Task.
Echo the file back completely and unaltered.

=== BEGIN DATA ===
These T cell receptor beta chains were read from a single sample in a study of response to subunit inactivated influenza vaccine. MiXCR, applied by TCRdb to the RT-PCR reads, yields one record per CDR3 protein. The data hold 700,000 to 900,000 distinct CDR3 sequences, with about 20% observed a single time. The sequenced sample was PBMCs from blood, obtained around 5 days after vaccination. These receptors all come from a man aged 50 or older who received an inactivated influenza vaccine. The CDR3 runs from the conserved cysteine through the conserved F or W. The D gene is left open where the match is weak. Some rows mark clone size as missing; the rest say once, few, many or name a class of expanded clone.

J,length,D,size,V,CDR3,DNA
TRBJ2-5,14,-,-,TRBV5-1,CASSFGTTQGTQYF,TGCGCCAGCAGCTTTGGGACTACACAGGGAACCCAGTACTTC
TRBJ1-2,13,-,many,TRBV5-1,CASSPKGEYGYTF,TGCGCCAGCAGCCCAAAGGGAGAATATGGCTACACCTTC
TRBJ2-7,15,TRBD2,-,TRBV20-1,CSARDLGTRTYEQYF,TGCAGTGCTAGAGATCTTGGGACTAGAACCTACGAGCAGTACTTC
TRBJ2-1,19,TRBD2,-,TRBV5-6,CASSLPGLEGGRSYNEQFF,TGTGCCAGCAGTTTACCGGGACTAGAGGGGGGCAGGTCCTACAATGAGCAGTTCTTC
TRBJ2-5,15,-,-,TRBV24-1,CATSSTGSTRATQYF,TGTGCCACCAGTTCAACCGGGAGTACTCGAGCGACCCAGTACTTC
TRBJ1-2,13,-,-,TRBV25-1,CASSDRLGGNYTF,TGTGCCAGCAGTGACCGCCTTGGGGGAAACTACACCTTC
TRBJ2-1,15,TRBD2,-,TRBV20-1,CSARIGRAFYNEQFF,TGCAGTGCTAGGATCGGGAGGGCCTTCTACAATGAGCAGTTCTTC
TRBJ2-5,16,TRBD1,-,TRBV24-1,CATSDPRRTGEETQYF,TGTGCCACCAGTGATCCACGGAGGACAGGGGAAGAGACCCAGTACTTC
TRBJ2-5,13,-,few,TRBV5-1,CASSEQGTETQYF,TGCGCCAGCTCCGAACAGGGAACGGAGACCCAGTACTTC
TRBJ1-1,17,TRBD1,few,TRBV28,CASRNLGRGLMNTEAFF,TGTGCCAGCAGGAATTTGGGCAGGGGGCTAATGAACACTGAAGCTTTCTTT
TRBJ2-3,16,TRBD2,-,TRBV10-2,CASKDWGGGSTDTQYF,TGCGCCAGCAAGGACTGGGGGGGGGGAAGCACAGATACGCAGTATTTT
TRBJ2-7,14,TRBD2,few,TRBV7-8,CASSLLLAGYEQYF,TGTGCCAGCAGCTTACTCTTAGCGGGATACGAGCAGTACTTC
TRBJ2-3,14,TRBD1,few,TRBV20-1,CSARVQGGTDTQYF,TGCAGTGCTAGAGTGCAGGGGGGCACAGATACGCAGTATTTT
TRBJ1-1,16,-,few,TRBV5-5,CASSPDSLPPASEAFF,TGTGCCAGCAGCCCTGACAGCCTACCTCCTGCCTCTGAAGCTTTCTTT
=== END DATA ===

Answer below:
These T cell receptor beta chains were read from a single sample in a study of response to subunit inactivated influenza vaccine. MiXCR, applied by TCRdb to the RT-PCR reads, yields one record per CDR3 protein. The data hold 700,000 to 900,000 distinct CDR3 sequences, with about 20% observed a single time. The sequenced sample was PBMCs from blood, obtained around 5 days after vaccination. These receptors all come from a man aged 50 or older who received an inactivated influenza vaccine. The CDR3 runs from the conserved cysteine through the conserved F or W. The D gene is left open where the match is weak. Some rows mark clone size as missing; the rest say once, few, many or name a class of expanded clone.

J,length,D,size,V,CDR3,DNA
TRBJ2-5,14,-,-,TRBV5-1,CASSFGTTQGTQYF,TGCGCCAGCAGCTTTGGGACTACACAGGGAACCCAGTACTTC
TRBJ1-2,13,-,many,TRBV5-1,CASSPKGEYGYTF,TGCGCCAGCAGCCCAAAGGGAGAATATGGCTACACCTTC
TRBJ2-7,15,TRBD2,-,TRBV20-1,CSARDLGTRTYEQYF,TGCAGTGCTAGAGATCTTGGGACTAGAACCTACGAGCAGTACTTC
TRBJ2-1,19,TRBD2,-,TRBV5-6,CASSLPGLEGGRSYNEQFF,TGTGCCAGCAGTTTACCGGGACTAGAGGGGGGCAGGTCCTACAATGAGCAGTTCTTC
TRBJ2-5,15,-,-,TRBV24-1,CATSSTGSTRATQYF,TGTGCCACCAGTTCAACCGGGAGTACTCGAGCGACCCAGTACTTC
TRBJ1-2,13,-,-,TRBV25-1,CASSDRLGGNYTF,TGTGCCAGCAGTGACCGCCTTGGGGGAAACTACACCTTC
TRBJ2-1,15,TRBD2,-,TRBV20-1,CSARIGRAFYNEQFF,TGCAGTGCTAGGATCGGGAGGGCCTTCTACAATGAGCAGTTCTTC
TRBJ2-5,16,TRBD1,-,TRBV24-1,CATSDPRRTGEETQYF,TGTGCCACCAGTGATCCACGGAGGACAGGGGAAGAGACCCAGTACTTC
TRBJ2-5,13,-,few,TRBV5-1,CASSEQGTETQYF,TGCGCCAGCTCCGAACAGGGAACGGAGACCCAGTACTTC
TRBJ1-1,17,TRBD1,few,TRBV28,CASRNLGRGLMNTEAFF,TGTGCCAGCAGGAATTTGGGCAGGGGGCTAATGAACACTGAAGCTTTCTTT
TRBJ2-3,16,TRBD2,-,TRBV10-2,CASKDWGGGSTDTQYF,TGCGCCAGCAAGGACTGGGGGGGGGGAAGCACAGATACGCAGTATTTT
TRBJ2-7,14,TRBD2,few,TRBV7-8,CASSLLLAGYEQYF,TGTGCCAGCAGCTTACTCTTAGCGGGATACGAGCAGTACTTC
TRBJ2-3,14,TRBD1,few,TRBV20-1,CSARVQGGTDTQYF,TGCAGTGCTAGAGTGCAGGGGGGCACAGATACGCAGTATTTT
TRBJ1-1,16,-,few,TRBV5-5,CASSPDSLPPASEAFF,TGTGCCAGCAGCCCTGACAGCCTACCTCCTGCCTCTGAAGCTTTCTTT